became clear to me that with his father ever
blocking up our horizon, whether he sat with
his broad back in front of us on the coach-box,
or paced the deck of a vessel, or perched with
us under the hood on the top of a diligence, we
should never arrive at any freedom of speech.
I sometimes wondered, long after, whether Mr.
Osborne had begun to discover that he was
overlaying and smothering the young life of his
boy, and had therefore adopted the plan, so
little to have been expected from him, of send-
ing his son to foreign parts to continue his

I have no distinct recollection of dates, or
even of the exact season of the year. I be-
lieve it was the early Summer, but in my me-
mory the whole journey is now a mass of con-
fused loveliness and pleasure. Not that we had
the best of weather all the way. I well recol-
lect pouring rains, and from the fact that I dis-
tinctly remember my first view of an Alpine

AWAY. 241

height, I am certain we must have had days of
mist and rain immediately before. That sight
however, to me more like an individual revela-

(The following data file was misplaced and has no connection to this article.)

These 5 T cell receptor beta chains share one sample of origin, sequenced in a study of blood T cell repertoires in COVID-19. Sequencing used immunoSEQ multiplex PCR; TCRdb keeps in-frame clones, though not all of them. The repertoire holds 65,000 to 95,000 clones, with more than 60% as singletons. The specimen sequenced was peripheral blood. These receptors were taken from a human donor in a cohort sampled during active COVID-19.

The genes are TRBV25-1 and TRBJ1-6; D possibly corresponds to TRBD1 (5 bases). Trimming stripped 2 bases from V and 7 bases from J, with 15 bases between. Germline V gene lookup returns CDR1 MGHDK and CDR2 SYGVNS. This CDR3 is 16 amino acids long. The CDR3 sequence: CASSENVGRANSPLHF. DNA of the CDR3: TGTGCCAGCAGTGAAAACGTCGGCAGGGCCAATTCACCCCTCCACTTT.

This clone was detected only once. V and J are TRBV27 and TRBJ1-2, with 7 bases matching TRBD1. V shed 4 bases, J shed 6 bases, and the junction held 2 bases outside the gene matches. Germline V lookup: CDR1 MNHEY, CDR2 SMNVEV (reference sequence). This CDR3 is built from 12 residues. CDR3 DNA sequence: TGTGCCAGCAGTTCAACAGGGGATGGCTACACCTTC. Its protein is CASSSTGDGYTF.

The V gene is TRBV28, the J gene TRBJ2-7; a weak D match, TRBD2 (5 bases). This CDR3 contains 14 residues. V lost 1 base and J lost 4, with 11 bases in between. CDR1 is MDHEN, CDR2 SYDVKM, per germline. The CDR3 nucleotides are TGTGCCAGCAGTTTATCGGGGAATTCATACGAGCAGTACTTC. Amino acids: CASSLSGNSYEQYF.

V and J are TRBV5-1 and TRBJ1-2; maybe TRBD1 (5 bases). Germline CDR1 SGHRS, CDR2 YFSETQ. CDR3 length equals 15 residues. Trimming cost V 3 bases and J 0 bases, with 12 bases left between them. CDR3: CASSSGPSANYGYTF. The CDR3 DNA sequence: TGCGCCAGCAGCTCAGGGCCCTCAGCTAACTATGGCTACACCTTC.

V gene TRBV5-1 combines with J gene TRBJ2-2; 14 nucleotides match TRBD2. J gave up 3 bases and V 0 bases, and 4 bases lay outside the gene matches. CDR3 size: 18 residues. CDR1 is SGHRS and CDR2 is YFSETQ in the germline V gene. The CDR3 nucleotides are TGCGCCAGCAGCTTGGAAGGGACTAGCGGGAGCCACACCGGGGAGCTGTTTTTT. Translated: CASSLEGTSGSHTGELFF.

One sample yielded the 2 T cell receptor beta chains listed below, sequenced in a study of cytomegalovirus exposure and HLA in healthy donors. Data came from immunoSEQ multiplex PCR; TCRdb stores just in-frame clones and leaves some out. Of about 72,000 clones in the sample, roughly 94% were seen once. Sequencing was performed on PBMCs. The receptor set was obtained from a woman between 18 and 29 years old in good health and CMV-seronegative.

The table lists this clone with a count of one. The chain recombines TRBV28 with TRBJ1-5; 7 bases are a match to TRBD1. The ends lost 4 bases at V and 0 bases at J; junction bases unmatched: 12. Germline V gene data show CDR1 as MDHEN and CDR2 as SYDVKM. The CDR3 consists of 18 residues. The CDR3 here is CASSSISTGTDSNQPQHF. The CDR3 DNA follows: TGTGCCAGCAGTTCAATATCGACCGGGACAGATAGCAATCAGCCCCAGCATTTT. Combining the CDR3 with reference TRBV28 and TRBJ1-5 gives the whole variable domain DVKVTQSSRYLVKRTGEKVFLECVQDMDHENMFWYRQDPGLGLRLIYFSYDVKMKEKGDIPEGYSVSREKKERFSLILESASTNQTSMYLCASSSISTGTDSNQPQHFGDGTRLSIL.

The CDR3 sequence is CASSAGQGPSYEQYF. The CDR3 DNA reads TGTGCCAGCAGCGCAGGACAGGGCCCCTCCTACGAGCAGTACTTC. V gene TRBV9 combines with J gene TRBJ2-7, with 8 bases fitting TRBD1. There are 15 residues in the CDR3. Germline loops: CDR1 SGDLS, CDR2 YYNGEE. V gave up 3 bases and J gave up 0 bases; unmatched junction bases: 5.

tion or vision than the impact of an object upon
the brain, stands in my mind altogether isolated
from preceding and following impressions —
alone, a thing to praise God for, if there be a
God to praise. If there be not, then was the
whole thing a grand and lovely illusion, worthy,
for grandeur and loveliness, of a world with a
God at the heart of it. But the grandeur and
the loveliness spring from the operation of natu-
ral laws ; the laws themselves are real and
true — how could the false result from them ? I
hope yet, and will hope, that I am not a bubble
filled with the mocking breath of a Mephis-
topheles, but a child whom his infinite Father